This blog is all that remains from the former website which was closed after 8 years of providing a 'wiki' of urban street gangs in London.

An unfinished history of modern urban street gangs in London has been used to replace some of the content of the original site, beginning here

Tuesday, 26 June 2012

How we are winning war on school crime

South London Press

Tuesday, 26 June 2012

By Ben Morgan

POLICE are winning the war on school-related crime in South London, according to new figures.

The number of crimes taking place in schools has been reduced over the past three years in the boroughs of Lambeth, Southwark and Lewisham.

However, girls are far more likely to be the victims of crime compared with boys, as police continue to battle against gang culture.

Figures released under Freedom of Information laws show that between March 2009 and March 2012, there were a total of 1,287 reported crimes taking place on school premises or outside the gates.

Lewisham is the only borough of the three that has seen a slight rise in the number of reported crimes between 2011 and 2012.

Lambeth police’s safer schools partnership and youth engagement officer Sergeant Graham Norman said the borough’s number one priority was tackling youth crime.

He said: “Schools can be enormous crime generators – especially for antisocial behaviour and petty crime.

“The Lambeth safer schools team work in partnership with schools, and when there is an incident, my officers work with them to see how it is dealt with.”

Sgt Norman said restorative justice – where victim and perpetrator and their parents get together and talk about what has happened – was an effective way of reducing repeat offences.

However, police across South London also face the problem of social network websites such as Twitter and Facebook and video-sharing sites like YouTube fuelling petty arguments and gang-related incidents.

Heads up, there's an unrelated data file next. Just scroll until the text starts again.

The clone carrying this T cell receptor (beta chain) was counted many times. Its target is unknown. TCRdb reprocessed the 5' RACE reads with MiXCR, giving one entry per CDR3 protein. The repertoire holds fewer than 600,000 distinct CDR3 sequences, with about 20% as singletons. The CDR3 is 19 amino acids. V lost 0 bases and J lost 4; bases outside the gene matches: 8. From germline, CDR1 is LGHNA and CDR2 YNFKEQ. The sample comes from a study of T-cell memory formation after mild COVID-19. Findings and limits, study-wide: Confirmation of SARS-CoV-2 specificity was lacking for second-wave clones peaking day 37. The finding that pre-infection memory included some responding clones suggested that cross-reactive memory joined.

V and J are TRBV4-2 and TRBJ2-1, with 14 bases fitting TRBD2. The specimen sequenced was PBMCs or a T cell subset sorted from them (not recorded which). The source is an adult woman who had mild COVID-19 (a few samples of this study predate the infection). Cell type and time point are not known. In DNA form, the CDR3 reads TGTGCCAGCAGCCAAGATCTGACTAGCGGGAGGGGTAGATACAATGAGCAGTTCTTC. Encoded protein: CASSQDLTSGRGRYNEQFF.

Sgt Norman said: “One comment on the internet or on Blackberry Messenger can escalate into a GBH. These networks have had a huge impact and is a big emerging problem.”

Also reflected in the figures are the relatively low number of arrests resulting from crimes.

The figures show that across the three boroughs only 15 males were arrested on school premises in the past three years.

Figures for female arrests were not available.

National Union of Teachers regional spokesman Bob Stapley said that schools often try to deal with incidents themselves.

Assaults on staff do not always result in a call to the police, but can be dealt with by excluding the pupils as a last resort.

Mr Stapley said: “Generally schools are very orderly places, if you compare these figures with the number of children actually in the schools. When incidents do happen, they tend to be extremely serious and we expect them to be dealt with.

“But we have to remember that teachers want to improve the life chances of pupils, so they are not overly enthusiastic about exclusion or bringing in the police.”

Councillor Richard Livingstone, Southwark’s cabinet member for community safety, said police and community wardens visited schools to give presentations on personal safety.

Advice on property-marking phones is also provided.

He said: “In addition to this, the police have dedicated schools officers throughout the borough and have conducted weapons sweeps outside of schools to combat against weapon-related violence.”

Cllr Livingstone added: “As part of our Sher project, we have developed a training and educational toolkit aimed at secondary schools to promote awareness of healthy relationships and combat domestic and dating abuse.”


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